House bill limiting class-action lawsuits prevails

By Eric DuVall  |  March 9, 2017 at 7:59 PM
share with facebook
share with twitter

March 9 (UPI) -- The U.S. House passed a bill Thursday that would restrict the number and size of class-action lawsuits, with one Democratic lawmaker accusing Republicans of giving "the finger" to Americans who have been injured by large corporations.

The Fairness in Class Action Litigation Act passed the House 220-201. The legislation does not outlaw class-action suits, but requires the trial judge to certify that each individual in the class of plaintiffs has suffered the same level of injury.

Republicans argued that overly broad class-action lawsuits allow trial lawyers to artificially increase the size of a class, allowing them to "extort" larger settlement offers and jury verdicts by making it appear more people were affected than actually were.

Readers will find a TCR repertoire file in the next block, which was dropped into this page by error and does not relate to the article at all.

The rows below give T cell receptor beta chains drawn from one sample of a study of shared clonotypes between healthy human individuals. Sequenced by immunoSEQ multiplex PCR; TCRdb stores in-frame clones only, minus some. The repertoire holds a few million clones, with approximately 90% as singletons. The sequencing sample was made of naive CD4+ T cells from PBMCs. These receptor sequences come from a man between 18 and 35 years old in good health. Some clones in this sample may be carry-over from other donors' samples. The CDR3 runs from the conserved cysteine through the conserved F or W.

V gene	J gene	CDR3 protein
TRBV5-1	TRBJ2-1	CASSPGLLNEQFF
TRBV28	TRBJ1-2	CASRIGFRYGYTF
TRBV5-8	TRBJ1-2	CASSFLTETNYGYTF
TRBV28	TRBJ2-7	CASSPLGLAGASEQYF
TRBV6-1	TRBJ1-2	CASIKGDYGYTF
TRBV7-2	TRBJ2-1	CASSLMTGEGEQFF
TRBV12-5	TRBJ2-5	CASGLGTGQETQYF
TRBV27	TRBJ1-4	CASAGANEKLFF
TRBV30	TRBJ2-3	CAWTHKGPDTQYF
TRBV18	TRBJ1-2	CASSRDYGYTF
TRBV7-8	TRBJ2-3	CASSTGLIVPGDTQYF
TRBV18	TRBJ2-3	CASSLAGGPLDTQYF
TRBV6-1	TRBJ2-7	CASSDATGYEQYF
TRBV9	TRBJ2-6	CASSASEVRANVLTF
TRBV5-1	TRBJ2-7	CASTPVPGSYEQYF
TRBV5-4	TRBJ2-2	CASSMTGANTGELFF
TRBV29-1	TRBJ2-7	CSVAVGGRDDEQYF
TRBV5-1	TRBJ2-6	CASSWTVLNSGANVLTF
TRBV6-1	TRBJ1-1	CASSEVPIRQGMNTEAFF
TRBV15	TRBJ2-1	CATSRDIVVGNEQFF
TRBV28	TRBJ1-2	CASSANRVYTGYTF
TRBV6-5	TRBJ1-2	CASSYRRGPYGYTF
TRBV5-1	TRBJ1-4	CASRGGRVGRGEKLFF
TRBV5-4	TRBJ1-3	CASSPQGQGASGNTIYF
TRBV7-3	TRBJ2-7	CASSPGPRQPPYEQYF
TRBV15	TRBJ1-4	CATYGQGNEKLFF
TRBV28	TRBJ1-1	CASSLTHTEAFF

"The purpose of a class action is to provide a fair means of evaluating similar meritorious claims, not to provide a way for lawyers to artificially inflate this size of a class to extort a larger settlement fee for themselves, siphoning money away from those actually injured and increasing prices for everyone," said Rep. Blake Farenthold, R-Texas.

Democrats shot back that people injured by large corporations should be allowed to band together, because forcing them to wage individual legal battles would give the advantage to corporations and their large legal teams.

"I oppose this misguided legislation because it sends another huge Valentine and wet kiss to large corporate polluters and tortfesors, but gives the finger to millions of American citizens who suffer injuries from these defendants," said Rep. Jamie Raskin, D-Md.

An array of liberal interest groups from organized labor, environmentalist and civil rights groups joined Democrats in opposing the bill.

Trending Stories